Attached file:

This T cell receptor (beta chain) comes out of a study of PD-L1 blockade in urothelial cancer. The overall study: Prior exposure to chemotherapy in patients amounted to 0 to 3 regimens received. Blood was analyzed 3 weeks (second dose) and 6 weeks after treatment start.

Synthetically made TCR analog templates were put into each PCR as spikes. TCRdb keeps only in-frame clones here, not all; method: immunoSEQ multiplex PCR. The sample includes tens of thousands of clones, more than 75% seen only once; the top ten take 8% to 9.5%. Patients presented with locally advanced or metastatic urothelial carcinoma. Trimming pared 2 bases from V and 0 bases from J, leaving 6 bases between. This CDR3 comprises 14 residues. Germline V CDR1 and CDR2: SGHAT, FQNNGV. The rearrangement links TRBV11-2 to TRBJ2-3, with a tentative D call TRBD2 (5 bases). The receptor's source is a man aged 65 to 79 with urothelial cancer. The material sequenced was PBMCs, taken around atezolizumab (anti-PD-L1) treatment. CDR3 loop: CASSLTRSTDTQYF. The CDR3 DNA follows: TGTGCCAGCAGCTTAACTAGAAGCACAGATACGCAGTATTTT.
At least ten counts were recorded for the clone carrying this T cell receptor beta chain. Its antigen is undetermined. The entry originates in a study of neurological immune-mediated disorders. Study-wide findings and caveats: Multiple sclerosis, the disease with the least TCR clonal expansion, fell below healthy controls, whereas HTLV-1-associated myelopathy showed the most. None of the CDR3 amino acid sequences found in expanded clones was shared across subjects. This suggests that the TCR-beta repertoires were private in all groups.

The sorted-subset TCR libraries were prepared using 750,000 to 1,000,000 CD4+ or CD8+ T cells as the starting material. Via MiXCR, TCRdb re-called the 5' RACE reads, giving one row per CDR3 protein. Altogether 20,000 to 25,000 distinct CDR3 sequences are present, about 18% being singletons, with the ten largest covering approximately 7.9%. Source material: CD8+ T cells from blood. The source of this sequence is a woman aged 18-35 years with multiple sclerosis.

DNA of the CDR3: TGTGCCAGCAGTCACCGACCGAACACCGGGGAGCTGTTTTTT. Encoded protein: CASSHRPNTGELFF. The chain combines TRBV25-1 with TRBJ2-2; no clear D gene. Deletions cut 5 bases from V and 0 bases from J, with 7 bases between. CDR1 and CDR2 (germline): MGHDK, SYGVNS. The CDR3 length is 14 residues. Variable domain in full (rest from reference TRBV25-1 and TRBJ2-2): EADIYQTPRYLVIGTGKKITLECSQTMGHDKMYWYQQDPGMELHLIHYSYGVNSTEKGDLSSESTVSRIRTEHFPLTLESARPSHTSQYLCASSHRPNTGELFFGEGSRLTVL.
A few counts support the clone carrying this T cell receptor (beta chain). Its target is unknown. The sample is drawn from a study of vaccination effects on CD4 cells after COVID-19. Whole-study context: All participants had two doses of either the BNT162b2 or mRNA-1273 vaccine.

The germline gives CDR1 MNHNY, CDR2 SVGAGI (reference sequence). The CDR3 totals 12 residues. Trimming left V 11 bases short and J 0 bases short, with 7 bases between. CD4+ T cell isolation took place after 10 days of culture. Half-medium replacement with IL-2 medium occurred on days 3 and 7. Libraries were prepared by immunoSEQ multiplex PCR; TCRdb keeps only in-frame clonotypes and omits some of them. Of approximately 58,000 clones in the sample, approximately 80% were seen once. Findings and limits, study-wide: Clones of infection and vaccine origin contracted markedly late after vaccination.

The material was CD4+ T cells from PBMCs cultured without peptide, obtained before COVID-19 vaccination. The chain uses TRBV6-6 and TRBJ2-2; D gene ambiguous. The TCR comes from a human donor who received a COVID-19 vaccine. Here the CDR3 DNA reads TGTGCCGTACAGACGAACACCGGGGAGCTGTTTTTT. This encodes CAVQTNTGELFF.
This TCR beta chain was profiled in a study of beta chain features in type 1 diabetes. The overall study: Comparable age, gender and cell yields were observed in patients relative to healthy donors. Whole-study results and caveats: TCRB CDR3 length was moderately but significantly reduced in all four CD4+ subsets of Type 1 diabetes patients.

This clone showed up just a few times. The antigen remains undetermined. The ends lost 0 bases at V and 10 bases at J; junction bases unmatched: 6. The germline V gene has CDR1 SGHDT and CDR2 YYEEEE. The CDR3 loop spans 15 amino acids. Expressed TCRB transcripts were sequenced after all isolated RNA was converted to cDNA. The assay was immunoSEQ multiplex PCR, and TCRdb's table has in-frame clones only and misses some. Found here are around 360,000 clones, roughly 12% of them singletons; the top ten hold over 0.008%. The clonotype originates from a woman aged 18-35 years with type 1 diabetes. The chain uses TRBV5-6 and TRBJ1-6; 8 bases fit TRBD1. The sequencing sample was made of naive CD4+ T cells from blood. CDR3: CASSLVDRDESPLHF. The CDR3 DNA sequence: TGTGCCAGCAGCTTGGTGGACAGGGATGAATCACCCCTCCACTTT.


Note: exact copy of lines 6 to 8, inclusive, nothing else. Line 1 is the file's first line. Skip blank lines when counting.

A few counts support the clone carrying this T cell receptor (beta chain). Its target is unknown. The sample is drawn from a study of vaccination effects on CD4 cells after COVID-19. Whole-study context: All participants had two doses of either the BNT162b2 or mRNA-1273 vaccine.

The germline gives CDR1 MNHNY, CDR2 SVGAGI (reference sequence). The CDR3 totals 12 residues. Trimming left V 11 bases short and J 0 bases short, with 7 bases between. CD4+ T cell isolation took place after 10 days of culture. Half-medium replacement with IL-2 medium occurred on days 3 and 7. Libraries were prepared by immunoSEQ multiplex PCR; TCRdb keeps only in-frame clonotypes and omits some of them. Of approximately 58,000 clones in the sample, approximately 80% were seen once. Findings and limits, study-wide: Clones of infection and vaccine origin contracted markedly late after vaccination.

The material was CD4+ T cells from PBMCs cultured without peptide, obtained before COVID-19 vaccination. The chain uses TRBV6-6 and TRBJ2-2; D gene ambiguous. The TCR comes from a human donor who received a COVID-19 vaccine. Here the CDR3 DNA reads TGTGCCGTACAGACGAACACCGGGGAGCTGTTTTTT. This encodes CAVQTNTGELFF.